February Crane Malfunction Delays Four World Trade Center Construction

March 21, 2012 by Mark Siesel

1319880_crane%20sxchu.jpgA malfunctioning crane that unexpectedly dropped a load of steel beams in February will delay completion of Four World Trade Center by more than two months. The faulty crane, which was manufactured in 1976, was taken apart immediately following the incident and is no longer in service. For the time being, the building site operated by Tishman Construction will continue with only one working crane. Luckily, no one on the ground was injured in the accident.

The crane malfunction is currently under investigation by the Port Authority of New York and New Jersey. The New York City Department of Buildings notified crane operators of other FMC / Link-Belt TG 1900 cranes that all capacity loads should be reduced by at least 25 percent as a safety precaution until the cause of the accident can be determined. A crane with the same model number is currently in use at the Three World Trade Center building site. It was also tested after the incident despite the fact that its interior machinery was previously replaced.

The Department of Labor’s Occupational Safety and Health Administration (OSHA) found no other crane deficiencies at the Four World Trade Center building site. After investigating the incident, OSHA was also purportedly satisfied with Tishman Construction’s safety program. A representative for Tishman Construction’s corporate safety division, Dwayne Carter, alleged that the company’s safety rules prevented a more serious accident. According to Carter, an access zone and alarm system is used to prevent personnel from getting too close to a crane's drop zone while in use. Without proper safety protocols, the construction accident would have likely been tragic.

Construction employees are often faced with hazardous working conditions on a daily basis. Unfortunately, building site accidents tragically hurt or kill thousands of workers each year. Despite that workplace injuries are normally subject to state workers' compensation laws, a third party may be held legally responsible under Section 240 of New York's Labor Law if a worker is injured due to defective or inadequate safety equipment including ladders and scaffolding. The manufacturer of equipment used on a construction site may be held responsible for creating a defective or dangerous product. Contractors also have a duty to warn workers about potential safety hazards and take proper safety precautions. If you were hurt while working at a building site, it is a good idea to contact a qualified personal injury attorney to explain your rights and your options for financial recovery.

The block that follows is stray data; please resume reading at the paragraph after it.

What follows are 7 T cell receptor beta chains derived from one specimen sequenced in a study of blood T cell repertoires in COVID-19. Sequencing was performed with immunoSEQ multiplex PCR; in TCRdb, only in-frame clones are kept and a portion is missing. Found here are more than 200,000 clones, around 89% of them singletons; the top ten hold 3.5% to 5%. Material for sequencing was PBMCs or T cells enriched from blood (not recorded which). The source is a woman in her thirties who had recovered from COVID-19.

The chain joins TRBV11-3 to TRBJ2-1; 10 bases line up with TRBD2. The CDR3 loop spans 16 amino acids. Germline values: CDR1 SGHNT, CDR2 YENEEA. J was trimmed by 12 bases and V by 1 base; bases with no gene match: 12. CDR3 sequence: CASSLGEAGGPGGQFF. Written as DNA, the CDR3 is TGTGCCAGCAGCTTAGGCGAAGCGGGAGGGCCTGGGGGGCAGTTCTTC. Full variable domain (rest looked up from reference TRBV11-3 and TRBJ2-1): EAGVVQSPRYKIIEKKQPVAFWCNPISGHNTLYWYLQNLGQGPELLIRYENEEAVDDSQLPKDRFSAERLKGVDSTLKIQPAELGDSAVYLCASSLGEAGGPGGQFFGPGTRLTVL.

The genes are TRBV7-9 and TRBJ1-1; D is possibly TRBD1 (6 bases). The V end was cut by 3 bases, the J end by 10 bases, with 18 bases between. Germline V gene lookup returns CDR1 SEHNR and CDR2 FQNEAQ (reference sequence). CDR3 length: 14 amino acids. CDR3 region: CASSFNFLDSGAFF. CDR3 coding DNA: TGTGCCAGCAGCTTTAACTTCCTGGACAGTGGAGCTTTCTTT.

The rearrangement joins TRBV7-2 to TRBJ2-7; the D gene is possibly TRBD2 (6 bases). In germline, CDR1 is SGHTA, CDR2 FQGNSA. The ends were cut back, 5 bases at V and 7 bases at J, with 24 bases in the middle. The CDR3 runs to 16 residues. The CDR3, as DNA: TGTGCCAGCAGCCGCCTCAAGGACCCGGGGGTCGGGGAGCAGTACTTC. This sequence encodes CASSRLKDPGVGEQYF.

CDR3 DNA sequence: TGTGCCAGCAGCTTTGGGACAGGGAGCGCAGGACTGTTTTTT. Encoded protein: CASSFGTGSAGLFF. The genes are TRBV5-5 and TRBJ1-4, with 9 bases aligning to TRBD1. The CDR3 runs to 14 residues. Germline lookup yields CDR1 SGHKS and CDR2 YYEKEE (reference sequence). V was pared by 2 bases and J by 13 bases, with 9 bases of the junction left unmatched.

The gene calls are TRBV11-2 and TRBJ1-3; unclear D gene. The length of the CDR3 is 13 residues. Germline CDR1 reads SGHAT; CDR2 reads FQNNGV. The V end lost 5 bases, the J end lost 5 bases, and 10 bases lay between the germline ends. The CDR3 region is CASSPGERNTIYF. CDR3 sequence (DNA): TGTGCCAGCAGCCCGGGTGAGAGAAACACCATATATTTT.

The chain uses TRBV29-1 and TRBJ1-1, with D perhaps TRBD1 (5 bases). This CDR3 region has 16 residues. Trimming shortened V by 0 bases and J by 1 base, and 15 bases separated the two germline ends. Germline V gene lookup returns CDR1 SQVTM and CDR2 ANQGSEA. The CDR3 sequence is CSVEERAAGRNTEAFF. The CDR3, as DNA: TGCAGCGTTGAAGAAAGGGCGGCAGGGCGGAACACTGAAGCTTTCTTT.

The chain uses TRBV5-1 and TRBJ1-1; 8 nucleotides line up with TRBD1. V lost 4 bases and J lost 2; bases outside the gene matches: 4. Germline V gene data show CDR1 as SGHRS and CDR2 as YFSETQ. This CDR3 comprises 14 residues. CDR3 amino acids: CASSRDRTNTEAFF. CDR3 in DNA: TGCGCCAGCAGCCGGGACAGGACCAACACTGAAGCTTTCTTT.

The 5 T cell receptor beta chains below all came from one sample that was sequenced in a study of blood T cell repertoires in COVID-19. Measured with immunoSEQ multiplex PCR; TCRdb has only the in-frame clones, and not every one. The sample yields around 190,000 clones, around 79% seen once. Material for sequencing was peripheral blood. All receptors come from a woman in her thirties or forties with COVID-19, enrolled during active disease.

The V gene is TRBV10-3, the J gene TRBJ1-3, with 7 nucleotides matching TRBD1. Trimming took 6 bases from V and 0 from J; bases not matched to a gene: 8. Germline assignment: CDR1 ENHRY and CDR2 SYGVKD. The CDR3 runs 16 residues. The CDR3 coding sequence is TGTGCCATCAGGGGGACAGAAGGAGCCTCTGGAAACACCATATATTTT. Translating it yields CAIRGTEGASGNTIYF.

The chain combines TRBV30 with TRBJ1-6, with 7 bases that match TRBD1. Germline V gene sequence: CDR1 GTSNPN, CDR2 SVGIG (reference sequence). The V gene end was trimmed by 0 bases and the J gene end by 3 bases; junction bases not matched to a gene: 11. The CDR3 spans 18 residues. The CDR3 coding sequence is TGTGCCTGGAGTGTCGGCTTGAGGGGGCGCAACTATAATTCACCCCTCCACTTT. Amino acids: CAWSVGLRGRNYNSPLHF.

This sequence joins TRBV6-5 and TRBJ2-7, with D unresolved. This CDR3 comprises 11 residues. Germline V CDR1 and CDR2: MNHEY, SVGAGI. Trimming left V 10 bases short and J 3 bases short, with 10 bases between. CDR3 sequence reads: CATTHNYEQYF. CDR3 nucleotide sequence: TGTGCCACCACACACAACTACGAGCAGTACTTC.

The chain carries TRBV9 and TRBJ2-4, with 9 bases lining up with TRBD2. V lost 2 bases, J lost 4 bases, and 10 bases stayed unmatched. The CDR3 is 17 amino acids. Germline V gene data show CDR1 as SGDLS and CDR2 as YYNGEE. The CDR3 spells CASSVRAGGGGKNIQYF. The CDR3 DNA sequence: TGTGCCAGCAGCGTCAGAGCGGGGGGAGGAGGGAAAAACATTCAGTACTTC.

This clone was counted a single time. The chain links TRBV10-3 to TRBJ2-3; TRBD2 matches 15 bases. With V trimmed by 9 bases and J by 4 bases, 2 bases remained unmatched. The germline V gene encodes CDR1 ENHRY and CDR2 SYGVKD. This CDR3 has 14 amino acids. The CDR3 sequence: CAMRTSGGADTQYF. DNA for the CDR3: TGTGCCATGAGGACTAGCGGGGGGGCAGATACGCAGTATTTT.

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Governor Cuomo’s No-Fault Fraud Initiative Benefits Insurance Companies, Not Accident Victims

March 15, 2012 by Mark Siesel

Last week, Governor Andrew Cuomo announced a state initiative in a stated effort to curb purported no-fault fraud by “getting rid of deceptive doctors” and “shutting down medical mills.” The problem that Gov. Cuomo seeks to address is that some No-Fault doctors engage in fraudulent billing procedures, according to Cuomo, which reportedly results in “hundreds of millions of dollars in insurance costs to New Yorkers.” In order to implement this initiative, Gov. Cuomo has directed the Department of Financial Services (DFS) to issue a new regulation that will permit the Dept. to “ban doctors that engage in fraudulent and deceptive practices.”

Additionally, the initiative involves audits of 135 medical providers whose billing procedures “have raised concerns”, demanding information from these providers as to their corporate structure, payment requests to insurance companies, and the physicians’ participation in the medical practice (as opposed to businessmen). The providers who treat car accident victims will receive a form with fourteen days to respond. The failure to do so may result in the provider being banned from further participation in the no-fault system.